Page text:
We solve the mystery of the Cubs’ early name: The Microbes
Historian Robert Loerzel digs through historical documents to find out just why the Cubs were once called the Microbes.
Surely, it was one of the most peculiar team nicknames in the history of Major League Baseball—the Chicago Microbes.
Don’t worry if you’ve never heard of the Microbes. Almost no one has. And yet, if you scroll through the murky microfilm of William Randolph Hearst’s Chicago Evening American from the early 1900s, you’ll see headline after headline following the ups and downs of a team known by this moniker.
There it is in a banner across page one on September 26, 1903: microbes lose second place to giants.
This was Chicago’s team in the National League, the one we know today as the Cubs. Other early names for the team are familiar to trivia buffs—White Stockings, Colts, Orphans, Remnants—but most books chronicling the team’s history don’t mention Microbes.
On March 27, 1902, the Chicago Daily News first used the term the Cubs, alluding to the team’s many young, inexperienced players. Within a few years, the name would become official. In the meantime, sportswriters called them all sorts of things—including Microbes, which was the American’s regular name for the team from 1903 until 1905.
But why Microbes?
Two books, John Snyder’s Cubs Journal and Glenn Stout’s The Cubs, posit that they were called Microbes because of their small stature.
That could be. The team did have one of history’s smallest players, Johnny Evers, who weighed 125 pounds, and a few other lightweights.
But clues to another explanation emerge when you look for “Chicago Microbes” in early 1900s newspapers. Many articles that pop up have nothing to do with baseball.
Chicago was notorious for its microbes—especially the ones lurking in the Chicago River, where the city dumped its sewage, tainting the drinking water.
Local officials fixed this problem by reversing the river’s flow. In January 1900, the Chicago Sanitary and Ship Canal opened, and Chicago’s sewage began flowing into the Des Plaines River, which carried it into the Illinois River and then the Mississippi.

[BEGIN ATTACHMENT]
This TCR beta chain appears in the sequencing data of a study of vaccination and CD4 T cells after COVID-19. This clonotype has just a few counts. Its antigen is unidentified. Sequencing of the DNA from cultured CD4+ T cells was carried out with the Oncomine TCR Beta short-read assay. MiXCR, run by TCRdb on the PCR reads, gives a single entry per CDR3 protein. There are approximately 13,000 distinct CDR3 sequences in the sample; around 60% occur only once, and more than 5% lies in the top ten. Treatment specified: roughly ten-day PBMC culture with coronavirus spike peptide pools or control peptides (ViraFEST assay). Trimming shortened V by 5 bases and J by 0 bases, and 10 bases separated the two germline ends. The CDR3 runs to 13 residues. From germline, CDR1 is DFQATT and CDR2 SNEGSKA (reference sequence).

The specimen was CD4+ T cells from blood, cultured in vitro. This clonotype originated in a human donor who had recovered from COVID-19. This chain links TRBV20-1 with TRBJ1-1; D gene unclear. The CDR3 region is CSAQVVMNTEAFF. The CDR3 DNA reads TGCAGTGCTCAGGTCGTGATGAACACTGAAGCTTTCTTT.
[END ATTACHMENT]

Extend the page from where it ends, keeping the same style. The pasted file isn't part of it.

A few hours after the canal opened, Missouri and St. Louis officials sued to stop Chicago from sending its “microbes” in their direction. The case went to the U.S. Supreme Court, which spent six years taking evidence.
“Chicago microbes are going down the stream in bunches,” the Alton Weekly Telegraph said in 1902. In 1901, the Chicago Tribune reported that “microbe parties” were the latest fad in St. Louis. The St. Louis Globe-Democrat joked in 1903 that Chicago microbes were impossible to get rid of, so St. Louis might as well use them for sport, holding microbe races.
In April 1903, the St. Louis Post-Dispatch began calling Chicago’s National League players “Microbes,” without explaining why. But a Minnesota newspaper, the St. Paul Globe, revealed all.
The Globe described Cardinals manager-player Patsy Donovan greeting his Chicago rivals at a St. Louis train station. A crowd of newsboys was watching, and one of these “gamins” yelled, “Hey, there, Patsy! Yer shakin’ hands wid a microbe!” A hundred boys began shouting: “Ho, microbes—de Chicago microbes—is here ter get beat by Patsy!”
Cries of “Hey, there, you Microbe!” followed the Chicagoans as they went to their hotel. They scowled, but their manager, Frank Selee, said, “I think it is a pretty good name, and as long as the people of the city persist in saying they have come to drink Chicago’s microbes which come down through the drainage canal, the name will stick to you.”
When they visited a St. Louis racetrack, they laughed as a bookmaker said, “I’ll give you 20 to 10, Mr. Microbe.” Pitcher Jock Menefee remarked, “It’s a whole lot better than being called a ‘Cub,’ anyway.”
The Chicago Evening American took up the Microbes nickname, but the moniker vanished within a few years and “Cubs” became permanent. Meanwhile, unconvinced by Missouri’s scientific evidence, the Supreme Court ruled in 1906 that Chicago could continue sending its microbes downstream.
Lately, Asian carp have been swimming upstream, prompting some people to suggest the Chicago River should be re-reversed. And the Chicago Water Reclamation District recently agreed to start disinfecting sewage before dumping it in the river.
The Chicago Microbes may be forgotten, but we’re still trying to kill off Chicago microbes.
The Cubs open the season playing the Nationals on April 5 at 1:20pm.